sheet. The statement is as follows: "I have reason to suppose that there is a general impression that I was insane at the time 1 made my attempt on the life of Mr. de Rothschild. I consider I was perfectly sane, and think an impartial reading of the police evidence will support my opinion. I am completing a full statement of the motives for my action, which are mainly political, and which I will read to the judge who tries me. I take this opportunity of saying that no reliance can be placed upon any report, speeches, statement, etc., of other people, which purport to contain expressions of my view." It was obvious that prisoner suspected the bona fides of the way in which his statement was being taken, and he wanted to protect himself against any misapprehension of anything he said. The statement was taken in the ordinary course.

The jury found that prisoner was fit to plead.

(Thursday, April 25.)

Prisoner pleaded guilty to all counts of the two indictments. Mr. Bodkin said that prisoner was the son of parents of the highest respectability, members of the Jewish community. His father used to attend the Central Synagogue, which Mr. Leopold de Rothschild also attended. In that way, a good many years ago, Mr. Rothschild through knowing his father also got to know prisoner and took a kindly interest in him. Some years ago prisoner went to Australia, and while there he used to write to Mr. Rothschild on his birthday and send him small presents, and Mr. Rothschild occasionally sent him small gifts, either himself or by his secretary. Mr. Rothschild had heard nothing of prisoner since 1909. Prisoner seemed to have come back from Australia and to have begun to study chemistry at King's College, and although he had a perfectly good home to go to, and kind parents, he preferred to live alone in lodgings of a humble character in the neighbourhood of the Tottenham Court Road. Since November his demeanour had altered; he was very restless at nights. On March 4 prisoner was seen' loitering about in St. Swithin's Lane, into which New Court turns, for some two hours and a half. About five o'clock Mr. Leopold de Rothschild, in his motor-car, was leaving New Court for the purpose of going to his home in the country. Charles Berg, an officer of the City Police, who was attached to these banking premises upon special duty, was stationed at the exit of the court for the purpose of keeping pedestrians out of the way of the car. Upon the car turning into St. Swithin's Lane prisoner went to it, and fired three shots through the front window, and another through the side window of the car. Berg ran up to the prisoner and caught hold of him Some people who were passing along also came up. As soon as Berg came near prisoner stepped back a few paces, extended his right arm, and shot straight and deliberately at Berg. The bullet struck Berg upon the jaw, on the left side of the face, passed right through the neck, and embedded itself upon the opposite side, avoiding by only a hair's-breadth several most vital and dangerous organs in the neck. Berg fell down. A gentleman named Whitlock, one of those who had interfered to stop prisoner, was fired at, the bullet embedding itself in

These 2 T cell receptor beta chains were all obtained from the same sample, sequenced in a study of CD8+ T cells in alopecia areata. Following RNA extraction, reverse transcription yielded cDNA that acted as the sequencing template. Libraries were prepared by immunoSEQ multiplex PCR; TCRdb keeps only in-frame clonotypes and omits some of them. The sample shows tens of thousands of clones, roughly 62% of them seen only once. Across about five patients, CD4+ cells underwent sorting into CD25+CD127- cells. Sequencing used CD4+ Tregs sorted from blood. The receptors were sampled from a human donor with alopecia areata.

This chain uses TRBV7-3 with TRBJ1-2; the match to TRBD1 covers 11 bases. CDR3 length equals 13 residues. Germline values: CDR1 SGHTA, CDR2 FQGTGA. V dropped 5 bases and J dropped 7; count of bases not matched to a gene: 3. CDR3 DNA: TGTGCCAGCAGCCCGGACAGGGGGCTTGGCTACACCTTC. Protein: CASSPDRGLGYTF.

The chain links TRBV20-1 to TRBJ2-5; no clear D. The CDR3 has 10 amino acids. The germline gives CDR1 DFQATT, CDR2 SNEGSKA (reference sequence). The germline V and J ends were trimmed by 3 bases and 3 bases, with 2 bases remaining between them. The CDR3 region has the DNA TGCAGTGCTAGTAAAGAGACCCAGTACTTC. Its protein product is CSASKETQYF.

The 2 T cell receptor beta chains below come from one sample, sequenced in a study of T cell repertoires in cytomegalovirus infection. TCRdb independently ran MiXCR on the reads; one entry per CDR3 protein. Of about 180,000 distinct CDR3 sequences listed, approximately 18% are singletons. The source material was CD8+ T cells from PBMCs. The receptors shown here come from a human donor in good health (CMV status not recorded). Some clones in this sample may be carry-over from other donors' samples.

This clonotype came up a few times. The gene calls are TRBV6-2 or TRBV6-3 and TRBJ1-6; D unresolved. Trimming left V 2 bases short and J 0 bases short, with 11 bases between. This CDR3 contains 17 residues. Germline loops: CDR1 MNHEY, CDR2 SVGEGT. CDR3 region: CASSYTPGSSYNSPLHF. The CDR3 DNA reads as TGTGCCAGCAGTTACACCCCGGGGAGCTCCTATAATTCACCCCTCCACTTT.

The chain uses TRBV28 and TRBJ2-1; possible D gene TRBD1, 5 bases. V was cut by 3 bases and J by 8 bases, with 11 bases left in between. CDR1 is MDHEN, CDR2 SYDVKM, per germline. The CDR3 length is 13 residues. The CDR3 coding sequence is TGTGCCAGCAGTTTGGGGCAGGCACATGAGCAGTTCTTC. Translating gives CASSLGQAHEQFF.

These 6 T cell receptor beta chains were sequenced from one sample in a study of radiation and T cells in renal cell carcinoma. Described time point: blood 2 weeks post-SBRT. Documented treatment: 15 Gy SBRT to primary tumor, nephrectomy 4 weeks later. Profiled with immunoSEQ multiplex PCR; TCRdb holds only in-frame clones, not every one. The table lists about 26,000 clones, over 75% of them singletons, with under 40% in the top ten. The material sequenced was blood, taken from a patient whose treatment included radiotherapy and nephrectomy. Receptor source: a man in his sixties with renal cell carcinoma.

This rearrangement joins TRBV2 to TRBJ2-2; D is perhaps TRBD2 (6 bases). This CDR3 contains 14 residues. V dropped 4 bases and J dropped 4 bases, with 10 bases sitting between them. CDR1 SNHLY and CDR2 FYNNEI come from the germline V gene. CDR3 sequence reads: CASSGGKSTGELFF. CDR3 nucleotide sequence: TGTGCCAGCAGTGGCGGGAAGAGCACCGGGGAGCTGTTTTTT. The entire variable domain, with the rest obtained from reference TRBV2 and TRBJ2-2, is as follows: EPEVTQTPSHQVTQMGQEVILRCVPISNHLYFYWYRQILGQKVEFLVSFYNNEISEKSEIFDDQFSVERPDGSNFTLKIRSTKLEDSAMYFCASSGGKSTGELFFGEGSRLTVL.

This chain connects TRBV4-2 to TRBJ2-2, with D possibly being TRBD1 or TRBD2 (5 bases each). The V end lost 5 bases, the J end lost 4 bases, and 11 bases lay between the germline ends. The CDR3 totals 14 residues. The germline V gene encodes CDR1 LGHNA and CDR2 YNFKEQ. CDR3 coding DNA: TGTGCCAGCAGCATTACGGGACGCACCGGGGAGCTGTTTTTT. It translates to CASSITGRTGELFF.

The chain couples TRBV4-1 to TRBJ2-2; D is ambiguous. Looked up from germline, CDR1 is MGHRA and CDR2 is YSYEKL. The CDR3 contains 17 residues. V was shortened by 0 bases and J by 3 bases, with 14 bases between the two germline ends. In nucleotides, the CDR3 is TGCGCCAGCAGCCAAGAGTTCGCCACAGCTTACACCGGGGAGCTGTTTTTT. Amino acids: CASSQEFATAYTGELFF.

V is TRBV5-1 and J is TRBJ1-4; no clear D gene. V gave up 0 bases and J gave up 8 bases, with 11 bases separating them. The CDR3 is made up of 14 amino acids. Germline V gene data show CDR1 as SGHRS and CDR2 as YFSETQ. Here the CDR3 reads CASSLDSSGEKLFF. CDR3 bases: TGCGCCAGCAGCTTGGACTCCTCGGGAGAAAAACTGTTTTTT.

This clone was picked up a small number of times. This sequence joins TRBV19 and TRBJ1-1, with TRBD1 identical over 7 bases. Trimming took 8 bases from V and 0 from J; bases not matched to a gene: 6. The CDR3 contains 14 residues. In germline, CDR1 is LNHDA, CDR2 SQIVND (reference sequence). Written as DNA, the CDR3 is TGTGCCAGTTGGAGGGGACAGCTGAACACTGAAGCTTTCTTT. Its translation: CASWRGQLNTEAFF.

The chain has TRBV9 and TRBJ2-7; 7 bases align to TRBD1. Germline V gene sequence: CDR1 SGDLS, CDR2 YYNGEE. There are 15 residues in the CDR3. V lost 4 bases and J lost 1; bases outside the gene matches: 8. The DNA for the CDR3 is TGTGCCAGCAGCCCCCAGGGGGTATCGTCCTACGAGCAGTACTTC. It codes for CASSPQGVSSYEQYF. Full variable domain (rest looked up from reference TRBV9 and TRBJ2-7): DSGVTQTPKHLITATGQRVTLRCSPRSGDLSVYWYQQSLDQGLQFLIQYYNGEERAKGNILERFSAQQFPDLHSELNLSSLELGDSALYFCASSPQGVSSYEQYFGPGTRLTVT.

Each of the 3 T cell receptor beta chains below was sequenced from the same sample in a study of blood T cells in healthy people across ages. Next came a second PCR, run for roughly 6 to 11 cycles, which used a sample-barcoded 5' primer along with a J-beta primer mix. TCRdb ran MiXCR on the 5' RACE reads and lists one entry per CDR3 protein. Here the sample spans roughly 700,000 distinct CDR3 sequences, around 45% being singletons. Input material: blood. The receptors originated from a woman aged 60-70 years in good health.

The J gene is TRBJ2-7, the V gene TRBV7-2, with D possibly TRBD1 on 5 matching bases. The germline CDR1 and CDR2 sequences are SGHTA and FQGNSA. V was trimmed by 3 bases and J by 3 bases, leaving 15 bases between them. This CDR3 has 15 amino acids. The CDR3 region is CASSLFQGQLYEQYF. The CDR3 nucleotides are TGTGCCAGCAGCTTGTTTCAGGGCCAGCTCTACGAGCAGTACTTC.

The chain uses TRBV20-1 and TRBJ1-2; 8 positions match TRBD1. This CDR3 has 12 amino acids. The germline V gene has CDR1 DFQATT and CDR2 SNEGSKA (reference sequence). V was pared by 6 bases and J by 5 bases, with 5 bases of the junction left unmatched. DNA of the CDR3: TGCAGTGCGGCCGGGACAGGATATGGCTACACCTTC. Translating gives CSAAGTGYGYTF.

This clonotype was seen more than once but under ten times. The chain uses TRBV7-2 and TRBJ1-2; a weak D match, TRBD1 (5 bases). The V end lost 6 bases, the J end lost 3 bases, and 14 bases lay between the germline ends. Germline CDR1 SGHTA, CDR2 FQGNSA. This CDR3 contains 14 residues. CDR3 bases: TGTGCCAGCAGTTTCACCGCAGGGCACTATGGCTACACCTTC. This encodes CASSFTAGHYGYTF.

his clothing. Berg was taken to St. Bartholomew's Hospital, and was there for about a month as an in-patient; he is now recovered, except for being left in a nervous and shaky condition. Prisoner was arrested. On the way to the police station one of the officers said, "Who was in the car?" Prisoner replied, "Mr. Leopold. I think I saw Lord Rothschild go out; I intended to shoot Leopold." At the police station prisoner asked, "How is the man I shot? I heard that he was hit twice; I should think he would recover. As the bullets were small ones they would have to put the X-Rays on him." In reply to the charge of shooting Berg and at Mr. Leopold de Rothschild, prisoner replied, "That seems to be correct." At his lodgings in Tottenham Court Road were found a number of cartridges for the revolver (produced).